Usain Bolt is the holder of the World Records in the 100 metres (9.58 seconds) and 200 meters, at 19.19 seconds, both of which he set at the 2009 Berlin World Track and Field Championships. Oh.. and he is also an 8 time Olympic Champion.
It seems old Usain is a bit nervous he might see those World records go south, maybe at the Tokyo 2020 Olympics, because he has come out swinging against what are now being called the “super spikes”!
Bolt has called the new technology ‘weird and unfair’.
“When I was told about it I couldn’t believe that this is what we have gone to, you know what I mean? That we are really adjusting the spikes to a level where it’s now giving athletes an advantage to run even faster,” Bolt told Reuters in an interview from Kingston.
That has always been the name of the game Mr. Bolt.. might be time to suck it up?
But, fair enough, Usain wants to see his records last a bit longer, who wouldn’t, but maybe we should talk about what exactly “super spikes” are.
Nike were the first out of the blocks (yeeess.. haha) in the mainstream “super shoe” race with the ubiquitous Nike Vaporfly 4% . This family of shoes evolved to include the Alphafly, and the current top of the crop Nike Air Zoom Alphafly Next %.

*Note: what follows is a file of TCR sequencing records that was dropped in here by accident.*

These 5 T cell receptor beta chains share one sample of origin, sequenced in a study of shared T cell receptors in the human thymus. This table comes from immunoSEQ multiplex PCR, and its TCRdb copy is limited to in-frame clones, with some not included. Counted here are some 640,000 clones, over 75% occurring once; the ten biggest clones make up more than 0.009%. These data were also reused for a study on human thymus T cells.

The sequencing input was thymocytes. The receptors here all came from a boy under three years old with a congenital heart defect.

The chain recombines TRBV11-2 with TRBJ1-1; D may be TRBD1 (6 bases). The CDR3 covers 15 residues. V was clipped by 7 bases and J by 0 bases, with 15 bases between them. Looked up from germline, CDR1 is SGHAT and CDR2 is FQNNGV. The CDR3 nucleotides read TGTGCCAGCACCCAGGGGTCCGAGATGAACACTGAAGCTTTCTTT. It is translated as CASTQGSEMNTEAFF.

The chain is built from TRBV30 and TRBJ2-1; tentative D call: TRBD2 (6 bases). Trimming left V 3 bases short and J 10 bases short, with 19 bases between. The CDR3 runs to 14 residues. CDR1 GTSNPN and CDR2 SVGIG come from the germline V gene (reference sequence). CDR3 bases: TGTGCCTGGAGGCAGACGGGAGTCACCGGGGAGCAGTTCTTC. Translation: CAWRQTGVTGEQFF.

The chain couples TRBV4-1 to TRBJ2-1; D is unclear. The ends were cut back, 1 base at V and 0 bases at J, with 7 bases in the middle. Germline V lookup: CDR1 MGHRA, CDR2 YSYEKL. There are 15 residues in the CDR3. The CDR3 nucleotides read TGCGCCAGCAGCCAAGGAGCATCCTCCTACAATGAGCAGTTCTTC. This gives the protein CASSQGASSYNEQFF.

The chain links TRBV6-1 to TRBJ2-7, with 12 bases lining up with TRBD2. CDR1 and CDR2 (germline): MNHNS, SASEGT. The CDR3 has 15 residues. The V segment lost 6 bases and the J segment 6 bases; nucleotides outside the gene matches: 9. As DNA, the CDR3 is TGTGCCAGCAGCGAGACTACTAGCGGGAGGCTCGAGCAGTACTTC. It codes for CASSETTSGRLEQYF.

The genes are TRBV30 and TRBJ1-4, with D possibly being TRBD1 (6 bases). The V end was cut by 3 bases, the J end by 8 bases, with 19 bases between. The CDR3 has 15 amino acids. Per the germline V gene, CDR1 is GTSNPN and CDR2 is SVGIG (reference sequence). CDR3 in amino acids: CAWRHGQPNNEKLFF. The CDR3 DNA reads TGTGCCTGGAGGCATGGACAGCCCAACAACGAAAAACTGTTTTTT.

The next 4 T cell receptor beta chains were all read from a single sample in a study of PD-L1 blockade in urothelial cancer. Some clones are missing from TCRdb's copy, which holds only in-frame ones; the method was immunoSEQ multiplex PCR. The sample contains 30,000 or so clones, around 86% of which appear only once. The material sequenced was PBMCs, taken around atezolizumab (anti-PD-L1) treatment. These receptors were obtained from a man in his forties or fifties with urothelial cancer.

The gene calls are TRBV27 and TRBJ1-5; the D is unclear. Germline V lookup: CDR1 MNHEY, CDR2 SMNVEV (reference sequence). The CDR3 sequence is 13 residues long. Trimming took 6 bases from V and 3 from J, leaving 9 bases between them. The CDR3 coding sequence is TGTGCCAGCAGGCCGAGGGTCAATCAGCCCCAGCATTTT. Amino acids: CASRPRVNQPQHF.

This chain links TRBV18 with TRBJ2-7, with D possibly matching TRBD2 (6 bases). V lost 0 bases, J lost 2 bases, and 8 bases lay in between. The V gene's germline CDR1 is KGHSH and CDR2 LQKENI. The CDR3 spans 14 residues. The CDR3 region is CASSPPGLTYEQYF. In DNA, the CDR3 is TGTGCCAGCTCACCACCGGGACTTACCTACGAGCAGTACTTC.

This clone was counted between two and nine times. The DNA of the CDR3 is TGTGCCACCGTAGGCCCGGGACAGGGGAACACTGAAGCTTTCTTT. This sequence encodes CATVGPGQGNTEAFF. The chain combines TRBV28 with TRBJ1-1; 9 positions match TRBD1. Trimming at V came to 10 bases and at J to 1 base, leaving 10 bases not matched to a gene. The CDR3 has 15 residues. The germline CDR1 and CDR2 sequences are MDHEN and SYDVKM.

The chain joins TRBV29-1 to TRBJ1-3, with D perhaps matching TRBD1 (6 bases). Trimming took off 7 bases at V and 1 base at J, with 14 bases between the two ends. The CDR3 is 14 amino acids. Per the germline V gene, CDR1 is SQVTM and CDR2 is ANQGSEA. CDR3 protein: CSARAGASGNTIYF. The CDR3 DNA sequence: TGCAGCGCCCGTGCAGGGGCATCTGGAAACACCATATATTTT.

Nike has changed the running footwear technology landscape with its groundbreaking Vaporfly and Alphafly family of shoes. This is the Nike Airzoom Alphafly Next %.
The Vaporfly 4% and subsequent models were so successful that every mainstream running shoe manufacturer has literally fallen over themselves to try to match their dominance.
Well, the Nike Super Shoe family owns the men and women’s records for both Marathon and half marathon, plus the only sub2 hour time in history (1:59:40) over the marathon distance.
So.. pretty dominant.
Then in September in Doha, Qatar at the 2020 World Track and Field Championships, Dutchwoman Sifan Hassan took double gold when she won the 1,500m and 10,000m in a track spike version of the shoe.
And so Nike has morphed from the “Super Shoes” to the “Super Spike”, and THAT is what has ‘ol Usain so worried.
The Nike Air Zoom Victory, also known as ‘super spikes’, the use of which has seen world records tumbling on the athletics track in recent months. Photograph: Nike
Now the genie is not only out of the bottle, it is granting wishes at a record rate. The men’s 5,000m and 10,000m world records? Both toppled in recent months, along with the women’s 5,000m. And then in February came the jaw-dropping sight of Elliot Giles, who has never reached a world final, running the second-fastest indoor 800m in history – 1min 43:63sec – to smash Seb Coe’s UK record.